"For all that is in the world, the lust of the flesh, and the lust of the eyes, and the pride of life, is not of the Father, but is of the world. And the world passeth away, and the lust thereof: but he that doeth the will of God abideth for ever." (KJV)
It's a tidy formulation and probably (in my experience) oversimplified, but there's much to be said for humility counteracting pride, generosity the lust of the eyes, and integrity the lust of the flesh.

Monday, July 11, 2005

Happy Birthday, Jonathan

My brother turns 29 today. He's lived a full life already, and the best is yet to come. In ministry since the age of 6, Jon's an Xcel co-founder, youth pastor, church administrator, all-around trouble shooter and problem solver, bible school graduate, soon-to-be college graduate, friend and mentor. Ten or so years ago, he said he wants to be remembered as "Pastor Simple." By emphasizing what matters, overcoming adversity with integrity, and uncommon loyalty, he's earned that right.

Competence without character

... corrupts communities and creates cultural chaos. But competence with character cultivates community and challenges culture with Christ. This, in summary, was my message at the AC4 conference in Boston. More to come ...

Wednesday, July 06, 2005

Note from a volunteer

I found this randomly online. I didn't even know a group called The Wave USA had volunteered at Xcel. (We benefit greatly from the various volunteer groups that stay at Abounding Grace.) Very cool.

"I actually only did two days at Generation Xcel. I wish I had done more though. ... Even after only two days of volunteering there it was hard to leave. Those kids definitely impacted me and despite the occasional moments of chaos they were a lot of fun. I will definitely miss them." -Renee Dueck, Canada (05/12/05)

There's "magic" in them there words

Deep thoughts, Rudy style, on "how the gospel liberates the poor":

The gospel liberates the poor because it expects things from them. To be exact, the gospel expects things of all who call on the name of Christ.

Where have YOU been?

bold the states you've been to, underline the states you've lived in and italicize the state you're in now... Alabama / Alaska / Arizona / Arkansas / California / Colorado / Connecticut / Delaware / Florida / Georgia / Hawaii / Idaho / Illinois / Indiana / Iowa / Kansas / Kentucky / Louisiana / Maine / Maryland / Massachusetts / Michigan / Minnesota / Mississippi / Missouri / Montana / Nebraska / Nevada / New Hampshire / New Jersey / New Mexico / New York / North Carolina / North Dakota / Ohio / Oklahoma / Oregon / Pennsylvania / Rhode Island / South Carolina / South Dakota / Tennessee / Texas / Utah / Vermont / Virginia / Washington / West Virginia / Wisconsin / Wyoming / Washington D.C. / Go HERE to have a form generate the HTML for you. Thanks, Bob, for the distraction.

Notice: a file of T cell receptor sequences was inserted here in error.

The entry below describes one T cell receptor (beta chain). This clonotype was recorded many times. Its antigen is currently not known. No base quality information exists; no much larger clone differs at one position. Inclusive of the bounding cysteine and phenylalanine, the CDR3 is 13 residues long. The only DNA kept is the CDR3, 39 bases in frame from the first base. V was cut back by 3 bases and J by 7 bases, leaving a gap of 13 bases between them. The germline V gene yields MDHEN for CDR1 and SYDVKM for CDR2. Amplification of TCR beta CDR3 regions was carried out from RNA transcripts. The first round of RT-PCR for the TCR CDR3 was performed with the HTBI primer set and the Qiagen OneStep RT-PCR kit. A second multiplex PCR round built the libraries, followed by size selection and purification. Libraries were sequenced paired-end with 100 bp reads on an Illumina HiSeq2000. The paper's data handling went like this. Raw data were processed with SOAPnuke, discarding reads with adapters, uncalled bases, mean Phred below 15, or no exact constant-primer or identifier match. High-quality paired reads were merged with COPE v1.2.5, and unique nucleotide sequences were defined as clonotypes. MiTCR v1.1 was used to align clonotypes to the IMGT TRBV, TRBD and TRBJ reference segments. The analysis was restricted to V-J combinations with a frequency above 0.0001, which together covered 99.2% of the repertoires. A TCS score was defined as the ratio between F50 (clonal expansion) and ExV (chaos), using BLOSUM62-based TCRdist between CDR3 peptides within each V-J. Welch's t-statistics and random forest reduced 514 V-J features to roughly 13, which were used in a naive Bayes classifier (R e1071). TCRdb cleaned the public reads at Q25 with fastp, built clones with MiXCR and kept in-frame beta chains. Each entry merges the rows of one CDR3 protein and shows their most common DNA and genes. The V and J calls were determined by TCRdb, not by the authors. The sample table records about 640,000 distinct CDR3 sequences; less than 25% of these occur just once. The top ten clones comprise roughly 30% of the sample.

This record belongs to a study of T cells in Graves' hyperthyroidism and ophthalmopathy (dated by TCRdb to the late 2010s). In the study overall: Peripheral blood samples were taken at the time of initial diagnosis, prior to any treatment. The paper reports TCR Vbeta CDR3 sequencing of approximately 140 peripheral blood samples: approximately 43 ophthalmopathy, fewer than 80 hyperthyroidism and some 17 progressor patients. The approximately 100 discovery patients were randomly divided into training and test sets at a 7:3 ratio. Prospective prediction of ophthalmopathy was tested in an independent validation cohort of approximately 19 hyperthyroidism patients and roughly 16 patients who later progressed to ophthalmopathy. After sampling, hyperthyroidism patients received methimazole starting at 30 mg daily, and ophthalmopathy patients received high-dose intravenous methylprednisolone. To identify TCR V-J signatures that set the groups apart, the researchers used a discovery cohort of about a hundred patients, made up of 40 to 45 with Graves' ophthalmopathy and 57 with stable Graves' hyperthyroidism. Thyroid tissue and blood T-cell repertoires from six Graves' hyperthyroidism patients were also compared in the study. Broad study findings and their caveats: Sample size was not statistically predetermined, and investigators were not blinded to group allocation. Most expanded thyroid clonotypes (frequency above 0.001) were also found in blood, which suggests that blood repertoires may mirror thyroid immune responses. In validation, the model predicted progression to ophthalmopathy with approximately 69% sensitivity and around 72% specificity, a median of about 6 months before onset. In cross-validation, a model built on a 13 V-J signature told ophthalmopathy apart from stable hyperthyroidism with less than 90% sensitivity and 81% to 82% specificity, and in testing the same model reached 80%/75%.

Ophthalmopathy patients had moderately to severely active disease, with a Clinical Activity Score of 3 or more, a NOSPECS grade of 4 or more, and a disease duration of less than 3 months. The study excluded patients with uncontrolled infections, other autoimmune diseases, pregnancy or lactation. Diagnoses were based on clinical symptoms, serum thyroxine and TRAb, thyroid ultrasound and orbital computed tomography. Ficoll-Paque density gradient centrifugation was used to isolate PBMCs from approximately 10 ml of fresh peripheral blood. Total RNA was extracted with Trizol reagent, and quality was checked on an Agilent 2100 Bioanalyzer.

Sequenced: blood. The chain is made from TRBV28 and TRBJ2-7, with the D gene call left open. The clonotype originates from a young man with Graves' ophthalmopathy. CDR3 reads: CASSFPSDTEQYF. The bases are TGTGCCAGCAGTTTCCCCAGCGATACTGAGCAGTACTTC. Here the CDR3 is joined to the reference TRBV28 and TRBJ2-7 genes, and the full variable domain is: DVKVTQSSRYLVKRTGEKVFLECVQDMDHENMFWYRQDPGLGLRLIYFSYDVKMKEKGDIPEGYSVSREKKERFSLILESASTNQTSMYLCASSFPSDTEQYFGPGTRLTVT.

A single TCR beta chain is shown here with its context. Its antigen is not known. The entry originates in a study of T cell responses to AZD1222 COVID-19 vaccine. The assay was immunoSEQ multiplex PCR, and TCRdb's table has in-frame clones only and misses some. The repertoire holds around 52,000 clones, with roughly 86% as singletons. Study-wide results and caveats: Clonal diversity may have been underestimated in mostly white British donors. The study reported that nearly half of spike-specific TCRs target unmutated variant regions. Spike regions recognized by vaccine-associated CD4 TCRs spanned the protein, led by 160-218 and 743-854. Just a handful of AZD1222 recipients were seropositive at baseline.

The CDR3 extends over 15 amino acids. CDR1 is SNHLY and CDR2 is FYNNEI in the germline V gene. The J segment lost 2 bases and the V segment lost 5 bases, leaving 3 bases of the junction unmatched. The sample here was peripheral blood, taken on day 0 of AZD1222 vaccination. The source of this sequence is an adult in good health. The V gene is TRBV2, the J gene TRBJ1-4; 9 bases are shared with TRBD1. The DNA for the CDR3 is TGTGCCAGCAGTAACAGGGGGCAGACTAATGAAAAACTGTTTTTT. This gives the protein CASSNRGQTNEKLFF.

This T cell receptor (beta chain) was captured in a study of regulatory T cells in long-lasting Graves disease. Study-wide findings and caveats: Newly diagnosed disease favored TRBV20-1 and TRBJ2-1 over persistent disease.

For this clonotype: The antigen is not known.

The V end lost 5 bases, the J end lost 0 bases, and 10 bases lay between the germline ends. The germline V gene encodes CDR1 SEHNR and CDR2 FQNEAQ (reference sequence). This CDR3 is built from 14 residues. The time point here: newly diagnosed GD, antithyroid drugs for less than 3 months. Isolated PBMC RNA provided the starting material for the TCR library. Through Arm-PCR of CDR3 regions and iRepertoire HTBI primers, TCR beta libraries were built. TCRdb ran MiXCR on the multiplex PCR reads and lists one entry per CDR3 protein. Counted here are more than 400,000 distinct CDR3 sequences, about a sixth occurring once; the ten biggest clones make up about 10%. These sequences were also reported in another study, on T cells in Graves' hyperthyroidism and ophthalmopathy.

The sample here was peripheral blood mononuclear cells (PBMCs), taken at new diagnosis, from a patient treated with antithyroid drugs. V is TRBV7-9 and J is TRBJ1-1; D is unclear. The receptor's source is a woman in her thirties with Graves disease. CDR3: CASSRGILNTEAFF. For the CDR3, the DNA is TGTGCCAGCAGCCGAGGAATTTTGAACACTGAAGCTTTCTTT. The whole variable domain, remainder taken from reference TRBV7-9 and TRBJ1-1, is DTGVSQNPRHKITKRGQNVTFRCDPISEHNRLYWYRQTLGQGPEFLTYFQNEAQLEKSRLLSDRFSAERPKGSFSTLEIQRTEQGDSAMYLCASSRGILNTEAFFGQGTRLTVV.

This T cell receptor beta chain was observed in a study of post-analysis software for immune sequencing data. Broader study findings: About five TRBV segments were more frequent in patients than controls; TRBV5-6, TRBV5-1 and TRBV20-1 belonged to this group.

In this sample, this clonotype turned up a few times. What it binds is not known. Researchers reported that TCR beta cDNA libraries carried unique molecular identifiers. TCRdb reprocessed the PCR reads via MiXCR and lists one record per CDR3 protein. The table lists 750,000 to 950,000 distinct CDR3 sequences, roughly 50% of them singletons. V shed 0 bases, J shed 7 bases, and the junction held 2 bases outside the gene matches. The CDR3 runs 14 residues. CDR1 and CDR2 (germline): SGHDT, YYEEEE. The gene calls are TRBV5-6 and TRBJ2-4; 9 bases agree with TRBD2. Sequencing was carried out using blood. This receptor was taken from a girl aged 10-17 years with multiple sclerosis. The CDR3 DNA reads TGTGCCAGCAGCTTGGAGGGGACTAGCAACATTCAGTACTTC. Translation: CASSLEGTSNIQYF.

Tuesday, July 05, 2005


The Story We Find Ourselves in, today over lunch. It's the second of three books in Brian McLaren's ANKOC series. Wow. Refreshing. Stimulating. Provocative. Not sure I agree with all of it, but that's partly the point. I don't have to any more than Brian has to agree with me on every detail (as if) of my (still developing) theology, because neither of our respective "windows" on Truth captures all of it. Here's a summary, in Brian's words, for your enjoyment:

"It is a story that intersects with all of our lives. It begins with creation. This beautiful world of mountains and seas and rivers and creatures great and small ... was God's work of art, God's master creation. But we humans, who were endowed with amazing and unique capacities, plunged God's world into crisis through our selfishness and arrogance, our lust and greed, our anger and violence. "So God intervened, calling one family to become a light to all other families. God entered into covenant with this family, inviting them into a conversation with God about God that would span generations. God and humanity spoke and listened to one anther through priests, prophets, poets, and philosophers. ... To this family, and through this family, in the fullness of time, came Jesus Christ, whose death and resurrection demonstrated the love and triumph of God, not through conquest, power, and violence, but through vulnerability, suffering, forgiveness, and resurrection. "Those whose hearts were won to Jesus and his message banded together into a community of faith and mission called the church, which quickly became a global movement of people devoting themselves to living life in a new way, a way that would help the world become the world God always dreamed of. Even during times of violence and evil ... These followers of Jesus were sustained by the hope that God can bring life from death and victory from defeat, and so they forged ahead with the hope that ultimately, a great consummation would come, and God's love and justice and mercy and grace would prevail. ... "God ... launched our story full of adventure, freedom, potential, and promise. Then, in the middle of the story, the heart of God was expressed in a powerful and profound way, beyond words, in flesh and blood, as one of us, walking with us, suffering with us, calling all people to engage their personal and local stories with this glorious and global one. As we look ahead to the end of the story, we see God, waiting with open arms to gather us, to salvage or harvest from our individual histories -- as from all of history -- all that is good, beautiful, and true, to resurrect all that is noble in this creation to fly free in the new creation. ..." (pp. 175-76)